Travelling and your pension: know the risks
Older Australians love to travel — and retirement is the perfect opportunity to visit loved ones, and see more of the world. If you receive the age pension, however, overseas travel could affect your payments, so it’s worth understanding the rules before you step onto a plane or cruise ship.
Domestic travel is straightforward: grey nomads can dizzy themselves with laps of Australia and their age pension will not be affected. But travel overseas — especially for a decent chunk of time — and your age pension may be reduced.
“Age pensioners can generally receive their payment for the whole time they’re outside Australia, even if they go to live in another country,” says Hank Jongen, General Manager of the Department of Human Services.
“However, the payment rate may change depending on how long a pensioner is away, whether their income and assets change, or if they receive their Australian age pension through a social security agreement with another country.”
The all-important six week mark
Travel for less than six weeks — 42 days and under — and your pension rate won’t change.
“After six weeks travelling outside Australia, the pension supplement will reduce to the basic rate and the energy supplement will stop,” Jongen says.
However, if an age pensioner is moving overseas to live, the pension supplement will automatically reduce to the basic rate and the energy supplement will stop as soon as they leave Australia, he says.
“Migrant pensioners” and longer trips
After 26 weeks outside the country, a person’s age pension payment rate will depend on how long they have lived in Australia.
If an age pensioner has been an Australian resident for 35 years or more between the age of 16 and age pension age, their payment rate normally won’t change beyond what it already has at the six week mark.
Where an age pensioner has been an Australian resident for less than 35 years, they’ll receive a lower, proportional payment rate.
“Some other additional payments such as rent assistance will stop after 26 weeks outside Australia,” Jongen says.
Share your travel plans
Age pensioners need to tell the Department of Human Services if they are going to live in another country or will be overseas for longer than six weeks.
“The easiest way for age pensioners to tell the Department about their travel plans is by using their Centrelink online account through myGov,” he says.
A word of warning
If you have informed Centrelink about your sojourn, it’s worth keeping an eye on your payments to make sure you are receiving what you expect.
A WYZA member from Tasmania was recently left furious after informing Centrelink of her plans to travel overseas.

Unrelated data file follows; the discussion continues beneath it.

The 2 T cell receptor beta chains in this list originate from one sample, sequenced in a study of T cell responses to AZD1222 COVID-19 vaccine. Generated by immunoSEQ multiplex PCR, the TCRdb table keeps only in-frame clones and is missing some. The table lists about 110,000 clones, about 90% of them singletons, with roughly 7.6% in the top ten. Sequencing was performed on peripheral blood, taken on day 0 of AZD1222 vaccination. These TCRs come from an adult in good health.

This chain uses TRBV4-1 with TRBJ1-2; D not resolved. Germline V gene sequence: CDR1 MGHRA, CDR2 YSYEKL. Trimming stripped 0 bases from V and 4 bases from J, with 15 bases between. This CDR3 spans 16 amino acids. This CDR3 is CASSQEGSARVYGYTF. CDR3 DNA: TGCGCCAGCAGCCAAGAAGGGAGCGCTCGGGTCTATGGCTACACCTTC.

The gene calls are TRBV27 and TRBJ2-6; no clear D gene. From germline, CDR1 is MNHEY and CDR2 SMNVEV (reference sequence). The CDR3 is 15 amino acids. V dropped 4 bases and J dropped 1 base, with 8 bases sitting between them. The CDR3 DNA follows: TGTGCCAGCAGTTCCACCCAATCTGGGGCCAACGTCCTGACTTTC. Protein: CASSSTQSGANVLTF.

Not long after Julia Bestwick told Centrelink of her New Zealand travel dates via the myGov website, she received a call from a Centrelink representative saying her age pension would cease after 28 days away.
“I was astonished. He told me that my pension would cease to be paid two days before I returned to Australia because it was only payable for a total time overseas of 28 days in a 13-week period,” she said.
Not to be beaten, Ms Bestwick wrote a letter expressing her astonishment to prime minister Malcolm Turnbull and copied in several other members of parliament. She also sent her letter to WYZA.
Three weeks later, she received a call from a Centrelink representative who explained that the information she had received was incorrect.
“I was advised that my informant was completely wrong and there was no basis for him to contact me at all, and offered an apology,” said the 71-year-old.
“It was very distressing, as you can tell from my letter. Perhaps he was new and testing his wings.”
Fortunately, the misunderstanding was resolved but it’s a reminder to Centrelink customers that government departments do make mistakes. If you have a feeling that you’ve been given incorrect information, it’s worth double-checking.
And if you’re still not happy — you can always write a letter to “all and sundry” as Ms Bestwick did.
If you’re on a disability support pension, the rules surrounding overseas travel are different.
If you take an overseas trip, you can only be paid the disability support pension for up to four weeks in a 12-month period. It doesn’t matter if you make a single trip, or multiple trips — if you exceed 28 days overseas in total, you will not receive the disability support pension.
Prior to January 2015, travellers on the disability support pension could stay overseas for six weeks before their payments were cut.
There are exceptions to this rule, however. For example, if you are travelling abroad to receive medical treatment that you can’t get in Australia, you will still receive your payments.
The Department of Human Services website, humanservices.gov.au, has more information about pensioners travelling outside Australia.
Have you travelled overseas while receiving the age pension? Share your experiences in the comments below.